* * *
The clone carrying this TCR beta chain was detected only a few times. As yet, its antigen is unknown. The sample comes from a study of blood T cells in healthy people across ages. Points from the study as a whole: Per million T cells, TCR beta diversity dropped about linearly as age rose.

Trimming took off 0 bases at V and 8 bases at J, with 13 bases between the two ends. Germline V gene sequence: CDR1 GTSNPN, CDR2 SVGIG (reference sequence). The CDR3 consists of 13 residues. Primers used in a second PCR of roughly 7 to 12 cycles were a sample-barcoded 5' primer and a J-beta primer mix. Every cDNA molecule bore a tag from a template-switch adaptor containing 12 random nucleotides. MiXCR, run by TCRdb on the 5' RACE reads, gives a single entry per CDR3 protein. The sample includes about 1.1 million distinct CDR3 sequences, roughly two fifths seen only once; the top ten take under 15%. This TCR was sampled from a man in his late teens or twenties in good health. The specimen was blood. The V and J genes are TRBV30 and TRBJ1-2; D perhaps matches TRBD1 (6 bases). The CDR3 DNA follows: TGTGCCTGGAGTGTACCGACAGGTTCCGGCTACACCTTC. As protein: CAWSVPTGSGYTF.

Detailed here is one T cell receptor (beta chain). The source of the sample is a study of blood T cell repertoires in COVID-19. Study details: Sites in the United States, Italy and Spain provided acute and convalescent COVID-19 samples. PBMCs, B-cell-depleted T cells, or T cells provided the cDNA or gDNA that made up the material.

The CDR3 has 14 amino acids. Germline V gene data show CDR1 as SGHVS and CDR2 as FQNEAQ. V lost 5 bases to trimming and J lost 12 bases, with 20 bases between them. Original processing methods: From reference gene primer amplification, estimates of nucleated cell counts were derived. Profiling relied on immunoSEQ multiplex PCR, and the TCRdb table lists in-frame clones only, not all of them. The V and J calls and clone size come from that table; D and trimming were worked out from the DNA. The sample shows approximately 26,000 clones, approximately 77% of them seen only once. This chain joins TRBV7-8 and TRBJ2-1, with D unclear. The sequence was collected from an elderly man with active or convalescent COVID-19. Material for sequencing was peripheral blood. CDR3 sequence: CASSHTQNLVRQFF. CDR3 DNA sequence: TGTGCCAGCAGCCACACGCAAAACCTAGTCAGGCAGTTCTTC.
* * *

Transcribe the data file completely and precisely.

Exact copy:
The clone carrying this TCR beta chain was detected only a few times. As yet, its antigen is unknown. The sample comes from a study of blood T cells in healthy people across ages. Points from the study as a whole: Per million T cells, TCR beta diversity dropped about linearly as age rose.

Trimming took off 0 bases at V and 8 bases at J, with 13 bases between the two ends. Germline V gene sequence: CDR1 GTSNPN, CDR2 SVGIG (reference sequence). The CDR3 consists of 13 residues. Primers used in a second PCR of roughly 7 to 12 cycles were a sample-barcoded 5' primer and a J-beta primer mix. Every cDNA molecule bore a tag from a template-switch adaptor containing 12 random nucleotides. MiXCR, run by TCRdb on the 5' RACE reads, gives a single entry per CDR3 protein. The sample includes about 1.1 million distinct CDR3 sequences, roughly two fifths seen only once; the top ten take under 15%. This TCR was sampled from a man in his late teens or twenties in good health. The specimen was blood. The V and J genes are TRBV30 and TRBJ1-2; D perhaps matches TRBD1 (6 bases). The CDR3 DNA follows: TGTGCCTGGAGTGTACCGACAGGTTCCGGCTACACCTTC. As protein: CAWSVPTGSGYTF.

Detailed here is one T cell receptor (beta chain). The source of the sample is a study of blood T cell repertoires in COVID-19. Study details: Sites in the United States, Italy and Spain provided acute and convalescent COVID-19 samples. PBMCs, B-cell-depleted T cells, or T cells provided the cDNA or gDNA that made up the material.

The CDR3 has 14 amino acids. Germline V gene data show CDR1 as SGHVS and CDR2 as FQNEAQ. V lost 5 bases to trimming and J lost 12 bases, with 20 bases between them. Original processing methods: From reference gene primer amplification, estimates of nucleated cell counts were derived. Profiling relied on immunoSEQ multiplex PCR, and the TCRdb table lists in-frame clones only, not all of them. The V and J calls and clone size come from that table; D and trimming were worked out from the DNA. The sample shows approximately 26,000 clones, approximately 77% of them seen only once. This chain joins TRBV7-8 and TRBJ2-1, with D unclear. The sequence was collected from an elderly man with active or convalescent COVID-19. Material for sequencing was peripheral blood. CDR3 sequence: CASSHTQNLVRQFF. CDR3 DNA sequence: TGTGCCAGCAGCCACACGCAAAACCTAGTCAGGCAGTTCTTC.